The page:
The FED and the SEC could have used multiple methods to convey their displeasure to banking and securities firms; however, the FED and the SEC chose to do nothing. The call for new regulation is nonsense; we have enough regulation on the books to accomplish any task.

What America needs is a value-centered government that enforces rules and does not become beholden to those they are charged with regulating and taxing. Such beholden relationships develop into incestuous relationships that foster corruption.

Main Street knows that they have been had, and they are furious at the tainted kickback system between congressional members and the privileged elite of finance and industry.

Just how stupid do they think the American middle class is?

It is increasingly obvious that the implosion of Wall Street has created a new populist movement. Hopefully, this will change the political landscape and reshape the country’s economic policies, especially tax and trade. John Sweeney, of the AFL-CIO, commented on this populist sentiment: “One thing is certain. No one no politician, no investment banker, no television commentator, no economist should be able to say again with a straight face that here in the United States we just let markets do whatever markets do and everything works out for the best.”[4]

It is equally obvious that, in the corrupt economic system that is the current America, the economic “trickle down theory” does not work. All the American middle class has received is a “trickle down” in their standard of living. To quote Ross Perot, “the giant sucking sound” one hears is the sound of jobs leaving America in the great sellout.[5] Fair trade only works when the other guy also allows fair trade.

Most Americans believe that something is fundamentally wrong and that we are moving in the wrong direction. Americans want change now more than ever. This is quite true regardless of which presidential candidate one supports or which candidate is elected.

It is increasingly obvious that Americans are becoming very fearful of the economic crisis and its negative implications. The current administration is trying to curb this fear, but they are the ones who created it. They sold the bailout bill through fear tactics and this fear factor, which cannot be easily abated, has the potential to create real havoc. It is, without a doubt, one of the greatest blunders of this incompetent administration.

The next president must instill in all Americans, but especially in middle-class Americans, a sense of psychological well-being and a belief in America’s capitalistic system and democratic government. There are no financial panaceas that the government can undertake that will be successful without this belief. Many believe that America came out of the Great Depression not because of the programs undertaken but because Americans believed in their government by 1936.

“The incoming president will be facing many bigger challenges than any president since Roosevelt” said John Kamensky, senior researcher at the IBM Center for The Business of Government, in a CNN.com article. In the same article, it stated that 71 percent of people surveyed in a recent USA/Gallup poll feel the next president “faces more serious or much more serious challenges than any new president in the past 50 years.” According to the poll, two-thirds of those surveyed want stabilizing the economy to be the next president’s top priority; only 12 percent said managing the wars overseas comes first.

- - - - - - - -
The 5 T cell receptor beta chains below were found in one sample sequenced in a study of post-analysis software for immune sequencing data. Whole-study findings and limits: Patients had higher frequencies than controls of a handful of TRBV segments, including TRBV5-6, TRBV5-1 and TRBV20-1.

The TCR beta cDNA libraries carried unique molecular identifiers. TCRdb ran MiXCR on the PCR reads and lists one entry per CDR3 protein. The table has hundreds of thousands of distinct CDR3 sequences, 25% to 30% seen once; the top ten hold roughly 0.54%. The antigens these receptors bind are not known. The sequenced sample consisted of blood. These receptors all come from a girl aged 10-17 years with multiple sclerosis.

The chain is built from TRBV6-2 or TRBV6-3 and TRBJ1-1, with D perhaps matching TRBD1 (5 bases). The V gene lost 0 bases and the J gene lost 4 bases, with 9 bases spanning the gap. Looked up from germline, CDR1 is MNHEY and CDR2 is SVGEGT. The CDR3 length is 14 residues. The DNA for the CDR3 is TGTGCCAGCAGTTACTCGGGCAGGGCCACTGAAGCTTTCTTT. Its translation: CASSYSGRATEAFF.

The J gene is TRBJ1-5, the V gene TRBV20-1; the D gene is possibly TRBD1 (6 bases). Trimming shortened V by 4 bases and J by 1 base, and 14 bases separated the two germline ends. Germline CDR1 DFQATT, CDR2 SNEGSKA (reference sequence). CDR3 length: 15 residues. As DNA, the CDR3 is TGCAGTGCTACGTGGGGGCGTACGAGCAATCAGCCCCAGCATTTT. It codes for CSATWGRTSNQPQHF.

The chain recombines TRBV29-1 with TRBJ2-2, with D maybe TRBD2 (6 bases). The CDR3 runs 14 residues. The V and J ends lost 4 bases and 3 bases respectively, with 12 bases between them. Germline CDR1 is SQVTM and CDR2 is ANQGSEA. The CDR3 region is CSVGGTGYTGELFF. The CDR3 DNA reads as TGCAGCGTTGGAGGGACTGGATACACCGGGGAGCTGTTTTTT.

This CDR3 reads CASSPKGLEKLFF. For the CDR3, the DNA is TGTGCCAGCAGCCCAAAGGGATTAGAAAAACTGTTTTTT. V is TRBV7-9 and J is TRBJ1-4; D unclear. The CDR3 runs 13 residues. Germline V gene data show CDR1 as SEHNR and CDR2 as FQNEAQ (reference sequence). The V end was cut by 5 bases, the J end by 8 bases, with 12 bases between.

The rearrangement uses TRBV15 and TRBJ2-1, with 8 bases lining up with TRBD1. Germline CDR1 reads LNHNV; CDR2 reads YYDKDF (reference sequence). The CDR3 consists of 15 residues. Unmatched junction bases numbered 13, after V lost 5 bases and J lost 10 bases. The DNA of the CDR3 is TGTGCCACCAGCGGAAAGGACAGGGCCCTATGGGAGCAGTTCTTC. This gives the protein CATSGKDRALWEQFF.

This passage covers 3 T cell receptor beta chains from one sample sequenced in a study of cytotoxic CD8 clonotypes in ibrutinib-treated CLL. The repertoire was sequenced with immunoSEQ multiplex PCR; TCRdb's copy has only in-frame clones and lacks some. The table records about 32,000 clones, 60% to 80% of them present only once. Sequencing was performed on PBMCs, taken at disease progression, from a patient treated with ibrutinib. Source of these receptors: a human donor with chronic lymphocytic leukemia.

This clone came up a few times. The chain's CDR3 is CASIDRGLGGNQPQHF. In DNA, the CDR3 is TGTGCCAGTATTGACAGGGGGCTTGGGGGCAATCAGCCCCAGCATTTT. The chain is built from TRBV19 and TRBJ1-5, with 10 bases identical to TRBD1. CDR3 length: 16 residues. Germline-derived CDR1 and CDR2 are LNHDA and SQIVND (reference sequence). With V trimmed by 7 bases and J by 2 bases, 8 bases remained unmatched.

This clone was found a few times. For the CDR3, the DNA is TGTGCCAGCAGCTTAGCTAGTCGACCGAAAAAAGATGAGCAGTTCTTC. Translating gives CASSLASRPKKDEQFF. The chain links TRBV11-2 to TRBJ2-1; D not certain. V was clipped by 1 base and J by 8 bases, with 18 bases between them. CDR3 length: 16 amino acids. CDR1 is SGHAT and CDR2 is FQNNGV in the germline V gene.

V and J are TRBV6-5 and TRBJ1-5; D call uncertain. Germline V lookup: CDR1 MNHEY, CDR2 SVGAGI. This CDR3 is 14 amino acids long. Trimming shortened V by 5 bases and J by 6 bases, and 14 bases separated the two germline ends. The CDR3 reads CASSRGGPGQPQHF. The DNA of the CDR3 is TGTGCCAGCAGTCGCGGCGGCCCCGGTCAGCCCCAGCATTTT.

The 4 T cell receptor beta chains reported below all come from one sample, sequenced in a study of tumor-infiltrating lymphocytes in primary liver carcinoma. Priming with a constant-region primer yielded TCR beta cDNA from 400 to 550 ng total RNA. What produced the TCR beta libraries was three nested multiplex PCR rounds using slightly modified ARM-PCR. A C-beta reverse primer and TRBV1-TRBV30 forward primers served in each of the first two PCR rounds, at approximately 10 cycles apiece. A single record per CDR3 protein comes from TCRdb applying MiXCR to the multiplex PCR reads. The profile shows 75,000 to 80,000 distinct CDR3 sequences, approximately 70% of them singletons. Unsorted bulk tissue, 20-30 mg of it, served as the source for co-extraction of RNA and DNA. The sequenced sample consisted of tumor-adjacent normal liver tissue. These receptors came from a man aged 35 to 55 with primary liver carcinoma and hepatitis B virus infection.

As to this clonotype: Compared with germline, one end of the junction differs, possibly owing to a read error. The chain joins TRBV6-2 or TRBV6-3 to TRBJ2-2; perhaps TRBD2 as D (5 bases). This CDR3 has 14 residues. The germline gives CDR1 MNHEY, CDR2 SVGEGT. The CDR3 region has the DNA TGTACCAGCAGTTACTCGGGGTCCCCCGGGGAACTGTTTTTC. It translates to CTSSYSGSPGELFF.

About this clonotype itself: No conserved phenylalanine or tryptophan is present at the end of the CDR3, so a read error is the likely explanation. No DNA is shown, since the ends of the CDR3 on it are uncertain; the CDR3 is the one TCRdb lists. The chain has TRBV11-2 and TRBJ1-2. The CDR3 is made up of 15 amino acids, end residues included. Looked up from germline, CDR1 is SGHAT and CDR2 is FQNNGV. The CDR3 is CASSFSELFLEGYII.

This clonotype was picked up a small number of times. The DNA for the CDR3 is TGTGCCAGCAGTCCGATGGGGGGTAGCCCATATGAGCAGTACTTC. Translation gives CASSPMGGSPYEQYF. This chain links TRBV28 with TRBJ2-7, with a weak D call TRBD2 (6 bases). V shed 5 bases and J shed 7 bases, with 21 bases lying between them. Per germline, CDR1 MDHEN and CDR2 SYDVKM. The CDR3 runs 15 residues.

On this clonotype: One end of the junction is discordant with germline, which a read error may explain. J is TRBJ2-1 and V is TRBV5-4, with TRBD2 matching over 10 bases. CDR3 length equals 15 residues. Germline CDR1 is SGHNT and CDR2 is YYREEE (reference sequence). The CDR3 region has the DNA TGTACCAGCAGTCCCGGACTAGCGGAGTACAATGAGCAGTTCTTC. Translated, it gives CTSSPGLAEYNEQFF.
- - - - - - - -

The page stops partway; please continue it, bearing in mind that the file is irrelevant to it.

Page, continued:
This disillusion in both industry and government by Americans can be noted in the statement of Professor Roubini of the Stern School of NYU. He stated that “We have reached the scary point where the dysfunctional behavior of financial markets has destructive effects on the financial system and much worse on real economies.” He further noted “so it is time to think about more radical policy actions and government interventions.”

Thus, the to-be elected President simply must provide forceful and effective leadership to reverse this dysfunctional behavior ominously present in America today.

As Will and Ariel Durant argued, “When the group or a civilization declines, it is through no mystic limitation of a corporate life, but through the failure of its political or intellectual leaders to meet the challenges of change.”[6]

The endgame message is clear: You must take care of yourself.

In these difficult economic times, it is worth remembering Charles Darwin’s observation. The species that survive are not the strongest or the smartest ones, but the ones most responsive to change.[7]

Time is of the essence. Do not delay.

It is time to be politically aggressive. Middle-class Americans must act to save themselves. Middle-class Americans must push government to be responsible, so they can believe in their government. Hopefully, everyone will act in heretofore-unimaginable ways, within the bounds of the laws of the land, to avert what may become The Greatest Crisis of America.

Middle-class Americans must rescue America to save themselves.

Good luck and God bless.

Please refer to my two most recent articles in the Graziadio Business Report: The Top 10 U.S. Economic Items to Monitor and The Top 10 Embracements for Difficult Economic Times. It is my firm belief that they will help in this most difficult of economic times.


[1] ABC News Blogs, Greenspan to Stephanopoulos: This is ‘By Far’ the Worst Economic Crisis He’s Seen in His Career, http://blogs.abcnews.com/politicalradar/2008/09/greenspan-to-st.html.

[2] CNNPolitics.com, “Buffett to Congress: Bail out economy or face ‘meltdown,'” http://www.cnn.com/2008/POLITICS/09/28/bailout.deal/.

[3] Andrew Bary, “Look Out Below!” Barron’s, September 1, 2008.